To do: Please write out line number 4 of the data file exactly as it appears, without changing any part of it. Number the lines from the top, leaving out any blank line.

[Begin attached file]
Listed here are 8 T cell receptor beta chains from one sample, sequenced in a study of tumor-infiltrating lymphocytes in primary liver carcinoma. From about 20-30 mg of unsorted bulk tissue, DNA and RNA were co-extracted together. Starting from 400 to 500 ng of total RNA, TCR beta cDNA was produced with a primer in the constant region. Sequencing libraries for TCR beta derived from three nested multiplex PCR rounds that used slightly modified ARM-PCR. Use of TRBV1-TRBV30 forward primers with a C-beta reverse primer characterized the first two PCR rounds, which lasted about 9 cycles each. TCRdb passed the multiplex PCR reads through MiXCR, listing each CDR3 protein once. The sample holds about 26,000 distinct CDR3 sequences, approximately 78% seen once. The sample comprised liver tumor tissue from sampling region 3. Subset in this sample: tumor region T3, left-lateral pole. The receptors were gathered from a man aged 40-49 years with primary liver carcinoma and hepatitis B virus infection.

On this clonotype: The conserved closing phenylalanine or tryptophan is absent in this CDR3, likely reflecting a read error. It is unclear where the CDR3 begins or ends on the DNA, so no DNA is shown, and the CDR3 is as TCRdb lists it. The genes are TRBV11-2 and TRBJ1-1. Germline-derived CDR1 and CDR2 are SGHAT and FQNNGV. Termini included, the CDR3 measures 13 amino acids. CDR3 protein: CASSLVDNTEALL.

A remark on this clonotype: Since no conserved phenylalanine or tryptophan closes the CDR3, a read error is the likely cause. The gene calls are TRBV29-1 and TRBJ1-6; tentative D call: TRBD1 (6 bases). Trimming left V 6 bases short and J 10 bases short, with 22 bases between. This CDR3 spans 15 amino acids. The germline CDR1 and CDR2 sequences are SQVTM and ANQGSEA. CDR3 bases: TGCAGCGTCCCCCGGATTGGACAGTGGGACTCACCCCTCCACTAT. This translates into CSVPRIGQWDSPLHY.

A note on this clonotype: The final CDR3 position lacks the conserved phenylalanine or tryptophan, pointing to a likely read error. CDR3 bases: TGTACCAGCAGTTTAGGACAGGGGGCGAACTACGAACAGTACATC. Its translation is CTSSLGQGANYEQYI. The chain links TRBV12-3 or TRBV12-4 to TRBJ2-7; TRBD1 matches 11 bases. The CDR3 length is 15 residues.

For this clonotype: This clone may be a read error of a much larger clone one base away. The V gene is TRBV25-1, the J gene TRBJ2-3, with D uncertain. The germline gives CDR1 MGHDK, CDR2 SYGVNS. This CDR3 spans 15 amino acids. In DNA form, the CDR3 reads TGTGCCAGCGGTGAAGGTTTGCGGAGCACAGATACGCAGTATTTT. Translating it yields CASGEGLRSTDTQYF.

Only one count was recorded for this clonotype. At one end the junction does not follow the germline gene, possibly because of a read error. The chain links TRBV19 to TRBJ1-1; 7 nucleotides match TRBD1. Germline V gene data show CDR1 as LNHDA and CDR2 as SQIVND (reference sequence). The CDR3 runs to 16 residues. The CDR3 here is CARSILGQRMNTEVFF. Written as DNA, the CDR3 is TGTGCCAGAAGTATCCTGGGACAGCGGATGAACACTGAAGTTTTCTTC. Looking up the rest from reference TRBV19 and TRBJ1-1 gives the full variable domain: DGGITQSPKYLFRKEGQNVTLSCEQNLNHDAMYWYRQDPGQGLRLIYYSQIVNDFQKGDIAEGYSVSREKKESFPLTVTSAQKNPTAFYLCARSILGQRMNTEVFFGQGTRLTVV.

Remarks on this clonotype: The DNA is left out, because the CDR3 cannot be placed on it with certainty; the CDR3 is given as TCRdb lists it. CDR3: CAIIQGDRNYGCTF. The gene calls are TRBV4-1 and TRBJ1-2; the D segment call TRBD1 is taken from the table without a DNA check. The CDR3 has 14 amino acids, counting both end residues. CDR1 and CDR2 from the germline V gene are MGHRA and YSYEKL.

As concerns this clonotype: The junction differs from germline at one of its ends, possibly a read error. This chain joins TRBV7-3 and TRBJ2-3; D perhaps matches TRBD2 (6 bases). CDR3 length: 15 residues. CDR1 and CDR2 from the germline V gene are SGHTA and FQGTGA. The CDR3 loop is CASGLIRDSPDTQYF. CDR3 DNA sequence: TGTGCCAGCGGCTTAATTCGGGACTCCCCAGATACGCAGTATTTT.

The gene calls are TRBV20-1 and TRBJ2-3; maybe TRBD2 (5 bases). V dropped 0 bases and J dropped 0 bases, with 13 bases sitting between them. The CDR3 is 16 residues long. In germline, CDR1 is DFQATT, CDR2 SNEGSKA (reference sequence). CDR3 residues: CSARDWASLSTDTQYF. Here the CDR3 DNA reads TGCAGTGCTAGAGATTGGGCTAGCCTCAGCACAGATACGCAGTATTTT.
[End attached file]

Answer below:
A note on this clonotype: The final CDR3 position lacks the conserved phenylalanine or tryptophan, pointing to a likely read error. CDR3 bases: TGTACCAGCAGTTTAGGACAGGGGGCGAACTACGAACAGTACATC. Its translation is CTSSLGQGANYEQYI. The chain links TRBV12-3 or TRBV12-4 to TRBJ2-7; TRBD1 matches 11 bases. The CDR3 length is 15 residues.